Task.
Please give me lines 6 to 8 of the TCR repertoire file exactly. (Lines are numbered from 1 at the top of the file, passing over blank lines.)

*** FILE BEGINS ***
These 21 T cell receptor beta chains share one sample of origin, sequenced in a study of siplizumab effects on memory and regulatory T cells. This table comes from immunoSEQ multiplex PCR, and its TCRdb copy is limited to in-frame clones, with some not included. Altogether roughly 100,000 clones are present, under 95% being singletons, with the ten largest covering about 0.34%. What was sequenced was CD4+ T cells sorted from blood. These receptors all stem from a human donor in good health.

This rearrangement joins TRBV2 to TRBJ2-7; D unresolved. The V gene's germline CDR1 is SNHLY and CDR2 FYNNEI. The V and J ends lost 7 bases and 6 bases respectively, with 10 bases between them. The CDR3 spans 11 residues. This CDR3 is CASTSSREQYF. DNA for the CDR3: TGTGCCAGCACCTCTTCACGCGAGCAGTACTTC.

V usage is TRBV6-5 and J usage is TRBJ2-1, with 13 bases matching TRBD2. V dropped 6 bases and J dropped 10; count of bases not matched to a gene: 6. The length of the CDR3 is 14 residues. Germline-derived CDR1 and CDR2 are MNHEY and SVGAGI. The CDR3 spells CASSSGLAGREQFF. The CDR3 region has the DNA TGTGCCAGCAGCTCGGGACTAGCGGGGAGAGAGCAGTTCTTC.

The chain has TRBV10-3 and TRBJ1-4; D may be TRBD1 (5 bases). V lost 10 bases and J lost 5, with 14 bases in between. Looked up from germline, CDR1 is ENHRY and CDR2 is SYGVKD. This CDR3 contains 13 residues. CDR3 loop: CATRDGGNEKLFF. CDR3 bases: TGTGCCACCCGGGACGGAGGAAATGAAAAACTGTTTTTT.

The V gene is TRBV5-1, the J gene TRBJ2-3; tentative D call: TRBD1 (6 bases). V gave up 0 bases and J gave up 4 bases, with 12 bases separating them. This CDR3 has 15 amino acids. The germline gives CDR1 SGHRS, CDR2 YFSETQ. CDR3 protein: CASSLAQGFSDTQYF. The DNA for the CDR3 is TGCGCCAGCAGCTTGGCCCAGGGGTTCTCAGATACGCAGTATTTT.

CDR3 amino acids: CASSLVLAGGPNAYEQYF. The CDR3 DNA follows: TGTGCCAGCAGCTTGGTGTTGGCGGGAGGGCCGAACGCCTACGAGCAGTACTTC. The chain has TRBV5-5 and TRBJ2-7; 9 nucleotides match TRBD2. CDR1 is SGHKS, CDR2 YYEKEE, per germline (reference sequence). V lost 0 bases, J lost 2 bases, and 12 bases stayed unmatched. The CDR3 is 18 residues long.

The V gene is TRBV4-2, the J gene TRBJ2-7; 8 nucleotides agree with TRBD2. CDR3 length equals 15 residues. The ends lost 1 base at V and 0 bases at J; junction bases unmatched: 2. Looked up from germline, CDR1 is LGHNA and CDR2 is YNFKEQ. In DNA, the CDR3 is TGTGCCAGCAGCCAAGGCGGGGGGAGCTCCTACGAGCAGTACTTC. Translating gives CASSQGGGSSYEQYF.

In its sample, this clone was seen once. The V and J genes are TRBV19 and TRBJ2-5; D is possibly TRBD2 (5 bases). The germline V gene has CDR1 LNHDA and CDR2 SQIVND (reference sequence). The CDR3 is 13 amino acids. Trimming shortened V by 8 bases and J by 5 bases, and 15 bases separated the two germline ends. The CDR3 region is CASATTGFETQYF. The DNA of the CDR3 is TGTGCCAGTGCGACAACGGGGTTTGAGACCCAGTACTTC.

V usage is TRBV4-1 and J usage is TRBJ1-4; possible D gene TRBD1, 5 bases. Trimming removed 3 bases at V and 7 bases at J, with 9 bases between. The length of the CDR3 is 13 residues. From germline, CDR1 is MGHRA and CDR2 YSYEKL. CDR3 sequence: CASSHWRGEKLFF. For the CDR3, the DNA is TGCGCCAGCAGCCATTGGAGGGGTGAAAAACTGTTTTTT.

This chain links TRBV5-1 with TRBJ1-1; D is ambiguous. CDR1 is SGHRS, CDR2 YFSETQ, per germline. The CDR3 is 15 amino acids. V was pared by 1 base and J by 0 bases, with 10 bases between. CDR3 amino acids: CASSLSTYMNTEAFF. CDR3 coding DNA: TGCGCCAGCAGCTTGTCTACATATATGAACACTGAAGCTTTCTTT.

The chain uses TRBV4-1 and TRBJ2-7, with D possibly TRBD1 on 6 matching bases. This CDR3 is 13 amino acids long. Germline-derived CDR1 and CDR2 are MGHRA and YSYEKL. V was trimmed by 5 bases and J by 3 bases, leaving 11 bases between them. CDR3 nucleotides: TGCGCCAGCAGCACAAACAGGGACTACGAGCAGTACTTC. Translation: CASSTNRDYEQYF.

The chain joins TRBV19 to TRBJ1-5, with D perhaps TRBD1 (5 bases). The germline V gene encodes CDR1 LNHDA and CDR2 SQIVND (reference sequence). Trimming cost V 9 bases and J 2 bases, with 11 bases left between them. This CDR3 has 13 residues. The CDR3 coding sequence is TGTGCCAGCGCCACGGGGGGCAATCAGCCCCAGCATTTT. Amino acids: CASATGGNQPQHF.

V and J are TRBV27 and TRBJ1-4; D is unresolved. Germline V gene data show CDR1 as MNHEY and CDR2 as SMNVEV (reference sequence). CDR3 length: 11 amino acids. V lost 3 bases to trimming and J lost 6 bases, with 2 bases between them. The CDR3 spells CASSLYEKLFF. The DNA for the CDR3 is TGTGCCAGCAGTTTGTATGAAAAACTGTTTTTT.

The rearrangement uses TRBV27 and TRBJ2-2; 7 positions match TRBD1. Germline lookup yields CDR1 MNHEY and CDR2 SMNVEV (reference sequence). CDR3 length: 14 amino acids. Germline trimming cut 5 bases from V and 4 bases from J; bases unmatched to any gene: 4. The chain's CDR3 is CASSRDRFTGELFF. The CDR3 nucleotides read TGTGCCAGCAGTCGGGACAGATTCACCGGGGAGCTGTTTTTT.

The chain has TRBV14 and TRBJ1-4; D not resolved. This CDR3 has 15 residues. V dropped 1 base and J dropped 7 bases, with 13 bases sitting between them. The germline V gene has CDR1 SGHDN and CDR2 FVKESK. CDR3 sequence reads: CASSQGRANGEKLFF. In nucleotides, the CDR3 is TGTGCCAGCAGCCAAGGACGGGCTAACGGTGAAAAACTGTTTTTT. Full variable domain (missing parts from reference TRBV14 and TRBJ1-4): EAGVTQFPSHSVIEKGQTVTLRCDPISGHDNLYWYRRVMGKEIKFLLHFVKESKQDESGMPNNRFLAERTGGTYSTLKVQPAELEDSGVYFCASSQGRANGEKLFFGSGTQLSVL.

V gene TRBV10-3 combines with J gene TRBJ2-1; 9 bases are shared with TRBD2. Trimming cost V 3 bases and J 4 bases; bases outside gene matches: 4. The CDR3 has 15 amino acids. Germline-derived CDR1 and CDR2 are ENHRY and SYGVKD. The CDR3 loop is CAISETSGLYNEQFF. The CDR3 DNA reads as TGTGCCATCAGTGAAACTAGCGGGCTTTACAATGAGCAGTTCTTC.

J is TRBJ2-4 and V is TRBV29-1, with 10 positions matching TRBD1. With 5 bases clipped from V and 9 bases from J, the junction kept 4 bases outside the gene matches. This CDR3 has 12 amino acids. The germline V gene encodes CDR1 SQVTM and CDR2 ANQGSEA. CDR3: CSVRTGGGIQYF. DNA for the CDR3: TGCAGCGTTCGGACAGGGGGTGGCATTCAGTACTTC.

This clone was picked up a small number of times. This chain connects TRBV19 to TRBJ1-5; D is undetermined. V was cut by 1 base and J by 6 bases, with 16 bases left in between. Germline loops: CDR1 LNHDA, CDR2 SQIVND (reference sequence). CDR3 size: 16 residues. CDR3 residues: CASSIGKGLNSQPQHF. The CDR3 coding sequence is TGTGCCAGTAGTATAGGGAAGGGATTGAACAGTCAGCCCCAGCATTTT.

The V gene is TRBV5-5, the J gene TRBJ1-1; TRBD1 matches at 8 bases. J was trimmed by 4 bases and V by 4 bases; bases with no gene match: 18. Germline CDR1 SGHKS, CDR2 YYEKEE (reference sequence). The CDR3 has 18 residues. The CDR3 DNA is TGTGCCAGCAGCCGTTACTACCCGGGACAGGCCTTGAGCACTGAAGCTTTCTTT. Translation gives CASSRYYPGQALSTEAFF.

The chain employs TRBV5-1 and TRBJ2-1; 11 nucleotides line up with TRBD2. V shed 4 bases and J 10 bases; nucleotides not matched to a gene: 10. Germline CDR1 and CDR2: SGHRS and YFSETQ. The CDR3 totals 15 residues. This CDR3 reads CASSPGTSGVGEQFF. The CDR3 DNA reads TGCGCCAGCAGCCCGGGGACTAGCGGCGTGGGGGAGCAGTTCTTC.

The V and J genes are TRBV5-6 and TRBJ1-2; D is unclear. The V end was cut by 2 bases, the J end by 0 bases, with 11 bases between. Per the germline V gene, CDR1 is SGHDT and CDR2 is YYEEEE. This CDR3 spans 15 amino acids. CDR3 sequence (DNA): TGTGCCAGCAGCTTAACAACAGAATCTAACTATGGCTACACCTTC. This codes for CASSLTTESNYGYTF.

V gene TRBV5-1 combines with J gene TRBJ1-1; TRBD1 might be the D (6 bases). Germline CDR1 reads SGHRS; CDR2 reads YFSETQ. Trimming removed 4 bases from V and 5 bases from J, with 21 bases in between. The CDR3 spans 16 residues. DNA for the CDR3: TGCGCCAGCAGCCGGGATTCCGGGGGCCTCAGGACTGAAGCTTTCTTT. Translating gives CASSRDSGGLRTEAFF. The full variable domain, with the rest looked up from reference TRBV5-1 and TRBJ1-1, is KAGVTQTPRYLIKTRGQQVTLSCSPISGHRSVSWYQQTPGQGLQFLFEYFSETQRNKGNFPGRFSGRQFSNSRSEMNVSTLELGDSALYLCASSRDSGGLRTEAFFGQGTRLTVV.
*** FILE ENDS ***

CDR3 amino acids: CASSLVLAGGPNAYEQYF. The CDR3 DNA follows: TGTGCCAGCAGCTTGGTGTTGGCGGGAGGGCCGAACGCCTACGAGCAGTACTTC. The chain has TRBV5-5 and TRBJ2-7; 9 nucleotides match TRBD2. CDR1 is SGHKS, CDR2 YYEKEE, per germline (reference sequence). V lost 0 bases, J lost 2 bases, and 12 bases stayed unmatched. The CDR3 is 18 residues long.

The V gene is TRBV4-2, the J gene TRBJ2-7; 8 nucleotides agree with TRBD2. CDR3 length equals 15 residues. The ends lost 1 base at V and 0 bases at J; junction bases unmatched: 2. Looked up from germline, CDR1 is LGHNA and CDR2 is YNFKEQ. In DNA, the CDR3 is TGTGCCAGCAGCCAAGGCGGGGGGAGCTCCTACGAGCAGTACTTC. Translating gives CASSQGGGSSYEQYF.

In its sample, this clone was seen once. The V and J genes are TRBV19 and TRBJ2-5; D is possibly TRBD2 (5 bases). The germline V gene has CDR1 LNHDA and CDR2 SQIVND (reference sequence). The CDR3 is 13 amino acids. Trimming shortened V by 8 bases and J by 5 bases, and 15 bases separated the two germline ends. The CDR3 region is CASATTGFETQYF. The DNA of the CDR3 is TGTGCCAGTGCGACAACGGGGTTTGAGACCCAGTACTTC.